Characteristics of Abusers

Characteristics of Abusers


Characteristics of Abusers

When we think about abusers what comes to mind? Are you able to identify them by just seeing this person walk on the street? Abusers come in all shapes and sizes; they can be your friend, your family, a co-worker, your boss, a random stranger. Abusers can be rich, poor, use alcohol and or abuse drugs. Some characteristics that abusers may show in combination can be controlling behaviors, animal cruelty, manipulation, jealousy, and isolation of their partner. Substance abuse can also be a leading reason as to why the abuse can be committed.

Abusers feel threaten by anyone around you. It can be your friends, co-workers, family members, people you knew before them. (Bloomquist, 2000) With jealousy, the abusers can constantly accuse their partners of cheating or being unfaithful. In most cases, partners may consider or look at jealousy as a sign of love, their partner being romantic, or even protective. (Bloomquist, 2000) An interview that I found was done to multiple women who dealt with domestic violence. One of them describes, how at first the relationship was perfect, and then he started showing signs of jealousy, obsessive, and even begun to accuse her of cheating if she received phone calls. (Davey, n.d)

Isolation is another common characteristic that abusers have. Abusers will discourage their partners from spending time with family and or friends. (Bloomquist, 2000) If that does not work, they may even cause an argument or conflict between the victim and their family members to achieve the family to back away. The victim described, that in her situation, her partner was very critical of her friends and he expressed that he did not want her to spend any time with her friends. (Davey, n.d)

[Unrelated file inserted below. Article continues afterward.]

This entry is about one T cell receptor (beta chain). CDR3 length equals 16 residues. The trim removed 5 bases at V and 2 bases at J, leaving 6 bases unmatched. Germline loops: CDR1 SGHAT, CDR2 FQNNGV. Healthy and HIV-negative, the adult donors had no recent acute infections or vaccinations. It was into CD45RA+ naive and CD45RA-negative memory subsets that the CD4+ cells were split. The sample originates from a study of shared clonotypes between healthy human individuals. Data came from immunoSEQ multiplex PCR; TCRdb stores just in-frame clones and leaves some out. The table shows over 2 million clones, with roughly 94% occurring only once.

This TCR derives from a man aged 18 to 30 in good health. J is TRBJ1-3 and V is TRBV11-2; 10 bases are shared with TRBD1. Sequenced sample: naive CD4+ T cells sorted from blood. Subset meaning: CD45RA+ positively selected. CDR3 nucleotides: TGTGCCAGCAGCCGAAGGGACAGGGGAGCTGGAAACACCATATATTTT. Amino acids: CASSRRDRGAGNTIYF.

Controlling another characteristic of an abuser. Controlling can be anywhere from controlling finances in the home, controlling the victims outings. In this case, the victim described her partner causing such a bad scene at work, which she had to quit, and become financially dependent on him. (Davey, n.d) Controlling can also be when the abuser decides what the victim is able to wear, in terms of clothing, makeup, shoes. (Kindschi, 2013) The abusers can begin to encourage the victim to quit their job.

Manipulation can be seen as a form of gift and flowers, followed by certain statements that they will not do it again. (Kindschi, 2013) One of the victims described the manipulation of her partner by him making her feel guilty because he did not know when he would be able to see the dog ever again. (Davey, n.d) Another example of manipulation that this victim shared was that knowing she did not know how to drive a manual he manipulated her into buying a manual vehicle, knowing this information. He knew that she was not going to be using this vehicle, and that she would not be able to go anywhere.

Substance abuse may go hand and hand with behavior that is abusive. Abusers mostly always blame the drugs or alcohol for the way that they have behaved or acted towards their partner. Common phrases include, “I didn’t know what I was doing, I was drunk”, or “I was high. I don’t remember.” (Bloomquist, 2000) Substance abuse can increase the risk of violence between partners. (Kindschi, 2013) Illicit drug and stimulants can increase the chances of intimate partner violence from happening. The abuser being under the influence can cause tension, insults, and or psychological abuse. (Kindschi, 2013)

Abusers can be disguised in any person. We really do not know who they are unless we are able to witness their behavior and catch their abusive characteristics. Abusers who are using drugs can always have the drugs and alcohol to blame for their actions. Victims should always be aware of these actions. The relationship can be new, fresh, and they may think it is adorable that the abuser is showing signs of jealousy, but these are early signs of abuse. Knowing the warning signs can save so many from falling into the wrong relationship.


Bloomquist, M. (2000, April 24). Domestic Abuse: Recognizing the Potential Abuser., from

Davey, M. (n.d.). Domestic violence: Five women tell their stories of leaving an abusive relationship., from

Kindschi, D. (07/2013). Heavy Hands: An Introduction to the Crimes of Intimate and Family Violence, 5th Edition. [Purdue University Global Bookshelf]. Retrieved from